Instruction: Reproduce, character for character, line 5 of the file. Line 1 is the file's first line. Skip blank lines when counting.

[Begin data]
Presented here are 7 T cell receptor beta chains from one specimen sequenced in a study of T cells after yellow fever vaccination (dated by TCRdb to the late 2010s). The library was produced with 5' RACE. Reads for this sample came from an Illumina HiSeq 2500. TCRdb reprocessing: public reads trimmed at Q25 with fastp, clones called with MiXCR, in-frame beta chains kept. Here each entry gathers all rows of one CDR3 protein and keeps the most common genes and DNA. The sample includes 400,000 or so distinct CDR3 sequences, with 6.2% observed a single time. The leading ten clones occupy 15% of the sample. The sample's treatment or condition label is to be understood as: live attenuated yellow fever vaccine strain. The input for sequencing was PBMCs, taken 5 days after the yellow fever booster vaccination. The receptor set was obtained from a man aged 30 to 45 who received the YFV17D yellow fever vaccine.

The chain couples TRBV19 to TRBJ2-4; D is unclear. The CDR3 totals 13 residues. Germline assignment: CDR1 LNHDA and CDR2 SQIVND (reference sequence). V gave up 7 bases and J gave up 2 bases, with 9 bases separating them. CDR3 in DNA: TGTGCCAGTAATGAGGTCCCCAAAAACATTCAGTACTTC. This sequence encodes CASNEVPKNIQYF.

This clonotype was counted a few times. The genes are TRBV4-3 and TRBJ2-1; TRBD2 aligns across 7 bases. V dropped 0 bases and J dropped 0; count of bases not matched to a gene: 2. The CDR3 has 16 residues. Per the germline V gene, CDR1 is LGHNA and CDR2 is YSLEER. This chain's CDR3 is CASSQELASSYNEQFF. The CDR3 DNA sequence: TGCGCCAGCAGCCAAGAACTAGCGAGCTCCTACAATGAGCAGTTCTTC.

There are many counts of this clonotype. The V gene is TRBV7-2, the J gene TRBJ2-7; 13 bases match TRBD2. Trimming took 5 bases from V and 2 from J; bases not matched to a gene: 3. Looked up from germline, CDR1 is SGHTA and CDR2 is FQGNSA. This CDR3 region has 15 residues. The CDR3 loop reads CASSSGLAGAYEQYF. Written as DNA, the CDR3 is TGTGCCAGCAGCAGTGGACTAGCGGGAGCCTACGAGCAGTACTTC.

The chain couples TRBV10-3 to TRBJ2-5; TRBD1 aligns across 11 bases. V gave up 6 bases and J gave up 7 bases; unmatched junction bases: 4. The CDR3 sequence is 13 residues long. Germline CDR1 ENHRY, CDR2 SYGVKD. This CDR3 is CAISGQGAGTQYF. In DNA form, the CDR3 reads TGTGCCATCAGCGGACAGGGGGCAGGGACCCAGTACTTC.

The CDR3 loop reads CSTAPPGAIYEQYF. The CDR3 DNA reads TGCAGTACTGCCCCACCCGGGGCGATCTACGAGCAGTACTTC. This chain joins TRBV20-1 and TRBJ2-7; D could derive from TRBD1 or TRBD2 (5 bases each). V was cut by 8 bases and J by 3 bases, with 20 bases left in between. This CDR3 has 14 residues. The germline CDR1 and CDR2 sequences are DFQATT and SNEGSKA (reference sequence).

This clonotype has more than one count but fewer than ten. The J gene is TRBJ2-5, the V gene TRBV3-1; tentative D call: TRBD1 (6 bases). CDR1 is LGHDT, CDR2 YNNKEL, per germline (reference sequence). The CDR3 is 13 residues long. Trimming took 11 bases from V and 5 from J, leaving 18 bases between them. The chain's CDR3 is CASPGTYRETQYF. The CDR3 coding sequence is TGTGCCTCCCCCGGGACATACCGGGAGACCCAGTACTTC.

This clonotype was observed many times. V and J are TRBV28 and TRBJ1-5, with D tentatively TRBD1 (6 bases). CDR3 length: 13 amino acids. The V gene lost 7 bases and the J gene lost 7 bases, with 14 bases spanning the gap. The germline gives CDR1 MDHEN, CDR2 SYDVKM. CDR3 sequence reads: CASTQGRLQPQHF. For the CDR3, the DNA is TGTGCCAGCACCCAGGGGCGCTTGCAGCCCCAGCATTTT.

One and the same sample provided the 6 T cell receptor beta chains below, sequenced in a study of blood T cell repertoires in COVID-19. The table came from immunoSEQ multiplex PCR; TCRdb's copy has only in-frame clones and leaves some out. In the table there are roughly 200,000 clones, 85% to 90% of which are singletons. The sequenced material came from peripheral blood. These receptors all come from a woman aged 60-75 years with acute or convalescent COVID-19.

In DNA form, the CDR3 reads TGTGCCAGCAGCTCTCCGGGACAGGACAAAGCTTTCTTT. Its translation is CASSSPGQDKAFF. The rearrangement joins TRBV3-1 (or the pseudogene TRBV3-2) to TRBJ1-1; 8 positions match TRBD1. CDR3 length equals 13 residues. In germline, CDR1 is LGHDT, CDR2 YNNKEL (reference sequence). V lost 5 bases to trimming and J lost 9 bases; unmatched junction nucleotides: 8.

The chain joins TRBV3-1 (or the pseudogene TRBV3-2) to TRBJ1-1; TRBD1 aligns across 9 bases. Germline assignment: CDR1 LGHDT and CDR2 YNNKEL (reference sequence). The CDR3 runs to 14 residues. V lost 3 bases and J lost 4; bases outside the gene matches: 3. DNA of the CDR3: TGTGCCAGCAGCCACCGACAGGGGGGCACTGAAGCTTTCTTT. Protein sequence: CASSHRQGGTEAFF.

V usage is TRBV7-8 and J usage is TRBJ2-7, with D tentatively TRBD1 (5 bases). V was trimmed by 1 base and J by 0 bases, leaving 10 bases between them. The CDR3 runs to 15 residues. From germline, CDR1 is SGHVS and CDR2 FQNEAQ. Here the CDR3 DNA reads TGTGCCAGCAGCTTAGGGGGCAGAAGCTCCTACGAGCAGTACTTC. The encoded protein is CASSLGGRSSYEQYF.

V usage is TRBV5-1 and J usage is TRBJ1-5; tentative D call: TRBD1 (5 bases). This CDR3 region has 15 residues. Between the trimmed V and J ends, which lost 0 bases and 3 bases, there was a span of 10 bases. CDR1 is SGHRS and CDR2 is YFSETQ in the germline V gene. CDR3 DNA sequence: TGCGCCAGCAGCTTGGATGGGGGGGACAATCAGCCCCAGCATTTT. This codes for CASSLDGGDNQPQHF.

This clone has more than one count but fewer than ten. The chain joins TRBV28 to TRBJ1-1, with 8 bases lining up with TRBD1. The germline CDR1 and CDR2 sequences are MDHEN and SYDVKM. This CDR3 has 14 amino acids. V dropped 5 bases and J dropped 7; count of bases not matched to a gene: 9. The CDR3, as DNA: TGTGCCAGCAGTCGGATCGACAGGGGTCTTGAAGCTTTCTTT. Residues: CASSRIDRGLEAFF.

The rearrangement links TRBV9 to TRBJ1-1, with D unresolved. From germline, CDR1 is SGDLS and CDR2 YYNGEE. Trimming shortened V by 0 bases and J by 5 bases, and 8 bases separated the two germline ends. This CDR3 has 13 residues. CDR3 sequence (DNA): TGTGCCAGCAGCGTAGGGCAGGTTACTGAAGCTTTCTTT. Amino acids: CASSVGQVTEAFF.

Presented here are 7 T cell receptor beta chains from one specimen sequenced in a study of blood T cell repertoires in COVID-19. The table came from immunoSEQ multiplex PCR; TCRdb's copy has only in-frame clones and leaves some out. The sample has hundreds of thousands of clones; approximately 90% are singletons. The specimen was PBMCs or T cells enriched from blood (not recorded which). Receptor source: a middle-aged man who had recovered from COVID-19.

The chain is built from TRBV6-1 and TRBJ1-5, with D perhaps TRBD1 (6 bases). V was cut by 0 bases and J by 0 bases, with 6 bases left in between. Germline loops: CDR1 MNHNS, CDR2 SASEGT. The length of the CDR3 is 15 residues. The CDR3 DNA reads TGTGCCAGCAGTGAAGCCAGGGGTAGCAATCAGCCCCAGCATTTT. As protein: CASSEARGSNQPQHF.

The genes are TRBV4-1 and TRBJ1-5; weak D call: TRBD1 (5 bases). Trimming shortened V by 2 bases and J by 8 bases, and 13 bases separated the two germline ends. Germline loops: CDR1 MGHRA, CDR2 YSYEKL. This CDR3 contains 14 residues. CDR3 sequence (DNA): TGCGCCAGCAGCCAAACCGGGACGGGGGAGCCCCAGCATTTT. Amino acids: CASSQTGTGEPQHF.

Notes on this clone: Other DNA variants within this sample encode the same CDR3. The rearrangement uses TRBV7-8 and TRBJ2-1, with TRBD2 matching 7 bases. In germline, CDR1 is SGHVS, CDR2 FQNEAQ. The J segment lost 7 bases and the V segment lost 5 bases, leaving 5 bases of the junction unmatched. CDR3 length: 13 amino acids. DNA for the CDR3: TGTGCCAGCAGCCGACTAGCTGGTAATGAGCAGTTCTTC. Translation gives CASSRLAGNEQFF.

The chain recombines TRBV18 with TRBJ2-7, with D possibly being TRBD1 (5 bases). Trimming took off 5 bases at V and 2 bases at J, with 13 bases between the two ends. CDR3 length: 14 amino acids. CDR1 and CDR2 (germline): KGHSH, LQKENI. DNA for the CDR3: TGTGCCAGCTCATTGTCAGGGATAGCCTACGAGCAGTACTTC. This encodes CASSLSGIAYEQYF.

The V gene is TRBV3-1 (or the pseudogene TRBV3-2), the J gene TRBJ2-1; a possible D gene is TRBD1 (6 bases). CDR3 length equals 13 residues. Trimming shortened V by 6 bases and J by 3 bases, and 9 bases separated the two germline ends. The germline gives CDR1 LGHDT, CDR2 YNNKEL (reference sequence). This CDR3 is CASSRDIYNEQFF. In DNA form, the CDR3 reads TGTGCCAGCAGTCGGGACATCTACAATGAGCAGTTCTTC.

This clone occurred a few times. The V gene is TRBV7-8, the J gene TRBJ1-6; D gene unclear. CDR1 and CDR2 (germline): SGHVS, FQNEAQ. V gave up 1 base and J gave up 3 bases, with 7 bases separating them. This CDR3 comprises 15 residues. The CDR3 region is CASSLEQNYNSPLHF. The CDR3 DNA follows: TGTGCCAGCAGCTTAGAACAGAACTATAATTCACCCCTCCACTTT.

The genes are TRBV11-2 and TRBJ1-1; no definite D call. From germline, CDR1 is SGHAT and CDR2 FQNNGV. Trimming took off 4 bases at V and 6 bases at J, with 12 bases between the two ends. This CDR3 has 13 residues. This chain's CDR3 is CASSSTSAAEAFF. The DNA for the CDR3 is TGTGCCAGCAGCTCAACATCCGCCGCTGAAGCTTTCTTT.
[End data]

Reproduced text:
The chain couples TRBV10-3 to TRBJ2-5; TRBD1 aligns across 11 bases. V gave up 6 bases and J gave up 7 bases; unmatched junction bases: 4. The CDR3 sequence is 13 residues long. Germline CDR1 ENHRY, CDR2 SYGVKD. This CDR3 is CAISGQGAGTQYF. In DNA form, the CDR3 reads TGTGCCATCAGCGGACAGGGGGCAGGGACCCAGTACTTC.